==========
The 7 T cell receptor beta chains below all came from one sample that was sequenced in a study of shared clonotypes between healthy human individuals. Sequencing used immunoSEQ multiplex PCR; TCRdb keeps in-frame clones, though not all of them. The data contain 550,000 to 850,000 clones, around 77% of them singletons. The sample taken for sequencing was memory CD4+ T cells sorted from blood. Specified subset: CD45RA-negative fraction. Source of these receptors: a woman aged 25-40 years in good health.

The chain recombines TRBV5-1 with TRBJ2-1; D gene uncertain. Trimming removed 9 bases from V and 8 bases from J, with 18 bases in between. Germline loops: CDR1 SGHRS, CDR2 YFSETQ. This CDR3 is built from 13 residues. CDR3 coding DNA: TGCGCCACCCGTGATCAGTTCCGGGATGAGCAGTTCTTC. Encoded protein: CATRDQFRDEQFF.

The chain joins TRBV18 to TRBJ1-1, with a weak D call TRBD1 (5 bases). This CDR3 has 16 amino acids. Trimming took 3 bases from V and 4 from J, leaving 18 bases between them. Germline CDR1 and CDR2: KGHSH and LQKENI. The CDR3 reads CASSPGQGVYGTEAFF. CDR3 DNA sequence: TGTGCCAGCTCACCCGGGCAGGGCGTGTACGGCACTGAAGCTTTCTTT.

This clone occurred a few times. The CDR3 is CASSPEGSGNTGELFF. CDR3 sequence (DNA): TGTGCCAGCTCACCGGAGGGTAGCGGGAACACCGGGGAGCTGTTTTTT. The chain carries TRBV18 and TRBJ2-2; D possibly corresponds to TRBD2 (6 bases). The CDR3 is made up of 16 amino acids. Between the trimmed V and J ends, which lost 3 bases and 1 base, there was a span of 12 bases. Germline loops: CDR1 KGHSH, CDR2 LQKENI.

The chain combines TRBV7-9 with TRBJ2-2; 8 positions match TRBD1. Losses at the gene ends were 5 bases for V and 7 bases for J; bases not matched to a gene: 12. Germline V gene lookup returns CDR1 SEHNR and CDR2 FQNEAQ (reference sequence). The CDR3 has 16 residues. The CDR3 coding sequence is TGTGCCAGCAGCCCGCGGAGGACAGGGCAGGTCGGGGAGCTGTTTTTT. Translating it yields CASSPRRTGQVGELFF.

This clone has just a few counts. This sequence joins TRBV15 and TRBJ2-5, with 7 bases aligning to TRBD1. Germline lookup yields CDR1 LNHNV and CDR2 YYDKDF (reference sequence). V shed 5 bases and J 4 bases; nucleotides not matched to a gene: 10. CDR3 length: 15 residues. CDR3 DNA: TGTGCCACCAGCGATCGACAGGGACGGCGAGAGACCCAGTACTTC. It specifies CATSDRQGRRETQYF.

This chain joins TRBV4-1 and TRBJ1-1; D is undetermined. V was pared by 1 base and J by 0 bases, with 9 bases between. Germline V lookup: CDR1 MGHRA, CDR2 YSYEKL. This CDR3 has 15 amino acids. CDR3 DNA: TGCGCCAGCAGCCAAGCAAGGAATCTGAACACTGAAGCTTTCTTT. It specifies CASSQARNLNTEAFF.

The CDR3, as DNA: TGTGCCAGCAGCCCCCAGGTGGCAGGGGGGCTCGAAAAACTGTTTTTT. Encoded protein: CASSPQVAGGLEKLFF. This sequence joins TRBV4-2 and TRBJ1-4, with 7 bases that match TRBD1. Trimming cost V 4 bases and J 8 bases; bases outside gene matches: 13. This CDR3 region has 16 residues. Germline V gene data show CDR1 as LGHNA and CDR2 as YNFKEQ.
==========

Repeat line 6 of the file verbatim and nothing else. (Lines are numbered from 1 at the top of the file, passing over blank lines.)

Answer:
This clone has just a few counts. This sequence joins TRBV15 and TRBJ2-5, with 7 bases aligning to TRBD1. Germline lookup yields CDR1 LNHNV and CDR2 YYDKDF (reference sequence). V shed 5 bases and J 4 bases; nucleotides not matched to a gene: 10. CDR3 length: 15 residues. CDR3 DNA: TGTGCCACCAGCGATCGACAGGGACGGCGAGAGACCCAGTACTTC. It specifies CATSDRQGRRETQYF.